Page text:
Liberty Hill aims to raise $64,000 in one day

LH Independence Day Spectacular-03461-104

Philanthropy might be a growing concept to the town of Liberty Hill, in east Williamson County, but generosity isn’t. The people of Liberty Hill have a history of rallying around their neighbors in need or stepping up to serve when municipal budgets fell short. So when the local newspaper decided to run an online giving day last year with a goal of $40,000, they wondered how people would respond.

Katie Amsler of the newspaper Liberty Hill Independent, which started and operates the Day of Giving event along with the City of Liberty Hill, said the community rose to the occasion. “I think people started to see that we could reach the goal if everybody gave a little more,” she said.

This year, they’ve raised the bar. The 2019 Day of Giving event takes place on Thursday, June 27, with a goal of $64,000 for seven local charities. The giving day takes place a week before the community-wide Independence Day celebration on July 3. “We started doing it the day before July 4 so we wouldn’t compete with other celebrations,” notes Amsler. Community members will have the opportunity to give at the event as well, and the nonprofits will have a presence at the event to solicit offline donations.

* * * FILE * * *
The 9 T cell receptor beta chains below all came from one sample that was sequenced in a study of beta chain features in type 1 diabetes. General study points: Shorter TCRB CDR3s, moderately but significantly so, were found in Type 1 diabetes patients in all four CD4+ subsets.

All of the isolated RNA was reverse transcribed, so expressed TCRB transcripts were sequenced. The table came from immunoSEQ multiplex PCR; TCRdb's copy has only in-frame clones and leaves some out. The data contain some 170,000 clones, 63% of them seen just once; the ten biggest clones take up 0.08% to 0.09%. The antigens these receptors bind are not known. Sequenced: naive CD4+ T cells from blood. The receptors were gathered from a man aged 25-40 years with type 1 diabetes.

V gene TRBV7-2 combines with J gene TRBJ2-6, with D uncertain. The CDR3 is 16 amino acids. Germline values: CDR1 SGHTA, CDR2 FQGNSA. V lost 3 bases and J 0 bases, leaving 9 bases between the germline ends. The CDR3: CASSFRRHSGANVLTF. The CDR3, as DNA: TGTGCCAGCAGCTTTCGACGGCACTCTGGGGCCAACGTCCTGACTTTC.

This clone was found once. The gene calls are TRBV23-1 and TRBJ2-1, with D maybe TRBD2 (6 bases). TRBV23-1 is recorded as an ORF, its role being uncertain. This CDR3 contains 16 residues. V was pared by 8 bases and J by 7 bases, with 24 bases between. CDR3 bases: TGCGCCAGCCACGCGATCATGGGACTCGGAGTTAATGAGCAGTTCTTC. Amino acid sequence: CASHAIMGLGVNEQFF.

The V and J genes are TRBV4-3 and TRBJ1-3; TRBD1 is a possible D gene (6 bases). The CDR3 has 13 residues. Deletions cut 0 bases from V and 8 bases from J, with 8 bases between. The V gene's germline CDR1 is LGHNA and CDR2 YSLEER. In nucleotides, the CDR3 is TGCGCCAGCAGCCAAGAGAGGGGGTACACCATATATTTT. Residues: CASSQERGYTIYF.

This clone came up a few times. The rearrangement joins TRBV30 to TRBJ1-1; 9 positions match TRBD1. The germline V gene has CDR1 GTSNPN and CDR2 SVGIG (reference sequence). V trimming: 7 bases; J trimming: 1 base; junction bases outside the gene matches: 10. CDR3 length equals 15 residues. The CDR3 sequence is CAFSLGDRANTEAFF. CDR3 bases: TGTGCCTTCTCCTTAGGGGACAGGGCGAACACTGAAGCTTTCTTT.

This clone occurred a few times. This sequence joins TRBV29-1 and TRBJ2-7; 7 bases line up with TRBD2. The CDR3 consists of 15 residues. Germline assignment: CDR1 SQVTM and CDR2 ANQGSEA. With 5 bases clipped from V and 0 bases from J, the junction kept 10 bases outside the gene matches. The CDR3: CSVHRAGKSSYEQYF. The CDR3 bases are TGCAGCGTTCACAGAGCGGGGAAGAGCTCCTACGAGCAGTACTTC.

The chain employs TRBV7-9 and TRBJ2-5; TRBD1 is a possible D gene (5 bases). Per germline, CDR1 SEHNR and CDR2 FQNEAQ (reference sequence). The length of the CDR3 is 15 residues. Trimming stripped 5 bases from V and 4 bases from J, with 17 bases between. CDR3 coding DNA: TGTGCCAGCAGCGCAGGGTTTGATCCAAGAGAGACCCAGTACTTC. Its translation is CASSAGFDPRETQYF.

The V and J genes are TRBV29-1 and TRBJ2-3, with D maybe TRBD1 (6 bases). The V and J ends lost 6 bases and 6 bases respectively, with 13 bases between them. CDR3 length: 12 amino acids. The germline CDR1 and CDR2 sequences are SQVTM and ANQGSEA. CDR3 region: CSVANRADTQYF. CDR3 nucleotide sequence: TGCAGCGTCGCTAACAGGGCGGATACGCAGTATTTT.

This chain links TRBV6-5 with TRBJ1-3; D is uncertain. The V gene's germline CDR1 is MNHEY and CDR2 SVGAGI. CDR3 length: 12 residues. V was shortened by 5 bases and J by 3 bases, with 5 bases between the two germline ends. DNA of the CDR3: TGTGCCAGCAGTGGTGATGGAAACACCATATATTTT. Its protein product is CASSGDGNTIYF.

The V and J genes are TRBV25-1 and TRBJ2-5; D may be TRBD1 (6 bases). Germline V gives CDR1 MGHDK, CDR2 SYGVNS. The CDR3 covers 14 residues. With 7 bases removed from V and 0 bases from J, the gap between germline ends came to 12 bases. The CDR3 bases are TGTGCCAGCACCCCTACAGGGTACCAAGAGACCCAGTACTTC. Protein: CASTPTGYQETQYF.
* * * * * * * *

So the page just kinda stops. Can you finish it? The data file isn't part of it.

Across the country, giving days are an opportunity for a community to put nonprofits in the spotlight and promote online charitable giving. Amplify Austin, for example, raised $11 million for 750 charities this past March. And Giving Tuesday, a nationwide giving day on the first Tuesday after Thanksgiving, raised almost $400 million online.  

Like other giving days, Day of Giving in Liberty Hill serves two purposes. It not only raises money for charitable projects, it also raises awareness about local nonprofits. Among the projects raising money this year are the Liberty Hill Public Library, trying to raise $18,000 to replace an HVAC system on the brink of giving out, and Dream a Dream Therapeutic Horsemanship, aiming for $6,725 to send children with special needs to the equine-facilitated therapy camp.

Last year, the local nonprofit Hope House raised more than $6,000 to purchase a large storage building, shelving, and supplies. Hope House operates four homes that provide long-term housing and support for people with severe mental and physical disabilities.

“They are like a large family,” said Erland Schulze of Hope House. “Some of the children who came here over 50 years ago are still living here today as senior citizens.” This year, they’ll try to raise $6,000 to complete a bathroom remodeling project that will better accommodate people in wheelchairs.  

Amsler says they’ll have to wait until after the holiday to find out if they reached their goal. “But if the nonprofits don’t meet their goals that’s okay because they enjoy being a part of it and getting their names out there,” she said. “I think people don’t realize all that’s going on in Liberty Hill. They see these nonprofits and say they had no idea that was going on right here in our backyard.”

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